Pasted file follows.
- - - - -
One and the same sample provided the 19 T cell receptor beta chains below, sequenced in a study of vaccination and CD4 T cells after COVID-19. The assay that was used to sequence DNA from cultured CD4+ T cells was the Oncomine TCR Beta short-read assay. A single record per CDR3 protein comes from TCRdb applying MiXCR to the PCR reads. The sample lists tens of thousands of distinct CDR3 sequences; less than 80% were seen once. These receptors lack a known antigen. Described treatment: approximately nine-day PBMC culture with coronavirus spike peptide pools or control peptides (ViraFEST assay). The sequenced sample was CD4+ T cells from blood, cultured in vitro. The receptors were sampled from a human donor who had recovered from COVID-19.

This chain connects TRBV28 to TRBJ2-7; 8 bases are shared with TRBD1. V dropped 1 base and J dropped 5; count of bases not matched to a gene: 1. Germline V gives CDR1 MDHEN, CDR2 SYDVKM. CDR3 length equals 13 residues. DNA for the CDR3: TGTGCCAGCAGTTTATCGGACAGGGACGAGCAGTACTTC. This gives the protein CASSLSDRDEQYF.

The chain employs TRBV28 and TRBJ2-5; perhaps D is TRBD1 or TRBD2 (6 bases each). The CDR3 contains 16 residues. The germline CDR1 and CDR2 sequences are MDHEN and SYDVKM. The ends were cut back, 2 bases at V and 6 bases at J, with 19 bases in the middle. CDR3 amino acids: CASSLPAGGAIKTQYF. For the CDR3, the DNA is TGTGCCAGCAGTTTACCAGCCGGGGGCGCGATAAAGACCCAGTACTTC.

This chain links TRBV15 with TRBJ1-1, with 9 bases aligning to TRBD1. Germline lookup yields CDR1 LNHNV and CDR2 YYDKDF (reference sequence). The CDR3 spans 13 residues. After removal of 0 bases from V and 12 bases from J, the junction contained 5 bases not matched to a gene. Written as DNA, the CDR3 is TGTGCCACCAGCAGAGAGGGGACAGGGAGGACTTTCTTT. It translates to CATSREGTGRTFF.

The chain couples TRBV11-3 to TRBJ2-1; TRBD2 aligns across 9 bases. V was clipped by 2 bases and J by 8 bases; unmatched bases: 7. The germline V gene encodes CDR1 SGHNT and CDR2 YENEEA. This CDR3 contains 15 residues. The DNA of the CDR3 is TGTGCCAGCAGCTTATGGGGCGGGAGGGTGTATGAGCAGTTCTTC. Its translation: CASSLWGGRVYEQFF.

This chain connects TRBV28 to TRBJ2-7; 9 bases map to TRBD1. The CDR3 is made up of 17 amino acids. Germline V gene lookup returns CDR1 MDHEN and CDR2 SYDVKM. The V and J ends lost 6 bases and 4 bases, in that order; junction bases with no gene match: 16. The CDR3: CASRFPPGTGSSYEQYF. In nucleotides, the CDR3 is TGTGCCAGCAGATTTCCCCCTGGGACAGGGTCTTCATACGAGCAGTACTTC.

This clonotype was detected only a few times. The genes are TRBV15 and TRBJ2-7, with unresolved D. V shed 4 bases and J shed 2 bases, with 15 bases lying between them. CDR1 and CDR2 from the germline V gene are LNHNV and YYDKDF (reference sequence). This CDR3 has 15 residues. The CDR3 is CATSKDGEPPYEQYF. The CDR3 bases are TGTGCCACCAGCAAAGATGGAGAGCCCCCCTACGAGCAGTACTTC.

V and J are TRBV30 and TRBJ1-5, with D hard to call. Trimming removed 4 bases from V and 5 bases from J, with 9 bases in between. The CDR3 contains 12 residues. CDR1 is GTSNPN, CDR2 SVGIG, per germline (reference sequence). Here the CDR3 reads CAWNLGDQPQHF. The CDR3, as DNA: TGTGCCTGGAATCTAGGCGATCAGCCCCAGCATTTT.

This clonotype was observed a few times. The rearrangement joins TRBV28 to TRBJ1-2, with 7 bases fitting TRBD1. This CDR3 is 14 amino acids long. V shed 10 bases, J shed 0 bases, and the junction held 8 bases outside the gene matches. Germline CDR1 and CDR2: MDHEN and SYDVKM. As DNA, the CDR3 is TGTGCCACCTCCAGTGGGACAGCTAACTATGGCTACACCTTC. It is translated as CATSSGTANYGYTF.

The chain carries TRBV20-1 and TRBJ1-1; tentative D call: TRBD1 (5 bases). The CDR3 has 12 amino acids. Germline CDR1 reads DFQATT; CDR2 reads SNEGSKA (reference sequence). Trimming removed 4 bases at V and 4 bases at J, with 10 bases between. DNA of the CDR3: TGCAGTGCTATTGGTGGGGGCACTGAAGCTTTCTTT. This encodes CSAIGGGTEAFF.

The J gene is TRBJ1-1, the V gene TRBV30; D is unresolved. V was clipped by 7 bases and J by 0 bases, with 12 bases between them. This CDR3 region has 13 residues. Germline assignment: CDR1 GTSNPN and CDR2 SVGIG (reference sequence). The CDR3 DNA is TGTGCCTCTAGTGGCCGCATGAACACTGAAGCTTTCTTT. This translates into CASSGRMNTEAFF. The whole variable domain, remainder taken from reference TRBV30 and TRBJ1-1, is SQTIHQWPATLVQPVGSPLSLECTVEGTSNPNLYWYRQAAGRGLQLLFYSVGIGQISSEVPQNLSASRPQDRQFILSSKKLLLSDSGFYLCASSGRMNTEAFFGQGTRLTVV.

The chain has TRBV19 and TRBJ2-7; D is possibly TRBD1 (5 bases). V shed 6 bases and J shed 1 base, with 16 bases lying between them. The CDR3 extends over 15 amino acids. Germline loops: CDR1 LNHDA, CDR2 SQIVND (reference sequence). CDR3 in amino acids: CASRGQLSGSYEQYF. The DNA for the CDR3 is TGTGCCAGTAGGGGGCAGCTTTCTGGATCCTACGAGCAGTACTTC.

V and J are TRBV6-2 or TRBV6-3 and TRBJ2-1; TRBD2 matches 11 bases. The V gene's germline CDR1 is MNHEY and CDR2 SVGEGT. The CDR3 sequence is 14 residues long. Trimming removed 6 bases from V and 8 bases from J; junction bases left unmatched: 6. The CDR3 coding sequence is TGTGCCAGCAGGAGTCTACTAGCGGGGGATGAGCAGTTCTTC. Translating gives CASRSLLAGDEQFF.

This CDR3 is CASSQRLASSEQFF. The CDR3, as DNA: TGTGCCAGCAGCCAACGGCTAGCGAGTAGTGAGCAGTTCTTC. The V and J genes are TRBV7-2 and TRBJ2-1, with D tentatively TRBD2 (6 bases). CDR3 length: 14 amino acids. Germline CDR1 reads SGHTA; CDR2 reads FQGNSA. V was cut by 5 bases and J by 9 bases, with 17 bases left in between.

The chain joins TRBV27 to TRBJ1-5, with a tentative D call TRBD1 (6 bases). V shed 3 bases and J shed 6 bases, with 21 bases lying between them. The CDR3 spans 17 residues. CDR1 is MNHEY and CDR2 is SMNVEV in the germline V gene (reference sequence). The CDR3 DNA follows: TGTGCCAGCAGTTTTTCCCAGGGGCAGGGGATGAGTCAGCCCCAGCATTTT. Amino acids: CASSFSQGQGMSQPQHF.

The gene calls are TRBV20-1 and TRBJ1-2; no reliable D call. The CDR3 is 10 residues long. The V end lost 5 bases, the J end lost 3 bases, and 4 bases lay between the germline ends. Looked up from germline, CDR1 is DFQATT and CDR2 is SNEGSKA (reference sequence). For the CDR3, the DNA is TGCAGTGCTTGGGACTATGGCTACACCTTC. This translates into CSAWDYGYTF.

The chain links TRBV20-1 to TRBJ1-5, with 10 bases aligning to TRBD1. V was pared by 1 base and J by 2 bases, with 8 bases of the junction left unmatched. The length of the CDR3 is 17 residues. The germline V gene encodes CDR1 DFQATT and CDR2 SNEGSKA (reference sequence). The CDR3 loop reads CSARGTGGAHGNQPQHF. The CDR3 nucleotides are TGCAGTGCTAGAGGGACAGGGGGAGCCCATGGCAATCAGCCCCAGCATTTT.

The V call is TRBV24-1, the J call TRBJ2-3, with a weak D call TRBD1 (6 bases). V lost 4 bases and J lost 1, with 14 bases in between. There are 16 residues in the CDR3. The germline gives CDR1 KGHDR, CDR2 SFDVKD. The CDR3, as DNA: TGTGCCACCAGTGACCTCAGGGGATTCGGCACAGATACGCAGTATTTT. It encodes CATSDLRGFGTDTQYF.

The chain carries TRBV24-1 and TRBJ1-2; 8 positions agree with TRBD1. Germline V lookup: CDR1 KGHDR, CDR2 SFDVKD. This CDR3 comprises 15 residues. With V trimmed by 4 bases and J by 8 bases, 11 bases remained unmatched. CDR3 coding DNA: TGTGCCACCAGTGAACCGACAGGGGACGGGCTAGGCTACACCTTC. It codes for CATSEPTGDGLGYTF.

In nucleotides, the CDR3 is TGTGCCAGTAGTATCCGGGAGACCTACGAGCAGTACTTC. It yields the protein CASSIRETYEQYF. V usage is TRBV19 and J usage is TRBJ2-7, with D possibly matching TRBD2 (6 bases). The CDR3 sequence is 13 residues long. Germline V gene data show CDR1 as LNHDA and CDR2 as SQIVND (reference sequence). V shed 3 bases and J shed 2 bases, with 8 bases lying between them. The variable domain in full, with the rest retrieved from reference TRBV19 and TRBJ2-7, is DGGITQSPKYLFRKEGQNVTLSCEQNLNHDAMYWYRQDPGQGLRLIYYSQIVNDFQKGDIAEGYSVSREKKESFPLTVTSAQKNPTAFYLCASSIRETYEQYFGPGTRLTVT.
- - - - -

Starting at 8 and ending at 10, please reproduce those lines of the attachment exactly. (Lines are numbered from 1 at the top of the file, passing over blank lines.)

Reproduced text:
V and J are TRBV30 and TRBJ1-5, with D hard to call. Trimming removed 4 bases from V and 5 bases from J, with 9 bases in between. The CDR3 contains 12 residues. CDR1 is GTSNPN, CDR2 SVGIG, per germline (reference sequence). Here the CDR3 reads CAWNLGDQPQHF. The CDR3, as DNA: TGTGCCTGGAATCTAGGCGATCAGCCCCAGCATTTT.

This clonotype was observed a few times. The rearrangement joins TRBV28 to TRBJ1-2, with 7 bases fitting TRBD1. This CDR3 is 14 amino acids long. V shed 10 bases, J shed 0 bases, and the junction held 8 bases outside the gene matches. Germline CDR1 and CDR2: MDHEN and SYDVKM. As DNA, the CDR3 is TGTGCCACCTCCAGTGGGACAGCTAACTATGGCTACACCTTC. It is translated as CATSSGTANYGYTF.

The chain carries TRBV20-1 and TRBJ1-1; tentative D call: TRBD1 (5 bases). The CDR3 has 12 amino acids. Germline CDR1 reads DFQATT; CDR2 reads SNEGSKA (reference sequence). Trimming removed 4 bases at V and 4 bases at J, with 10 bases between. DNA of the CDR3: TGCAGTGCTATTGGTGGGGGCACTGAAGCTTTCTTT. This encodes CSAIGGGTEAFF.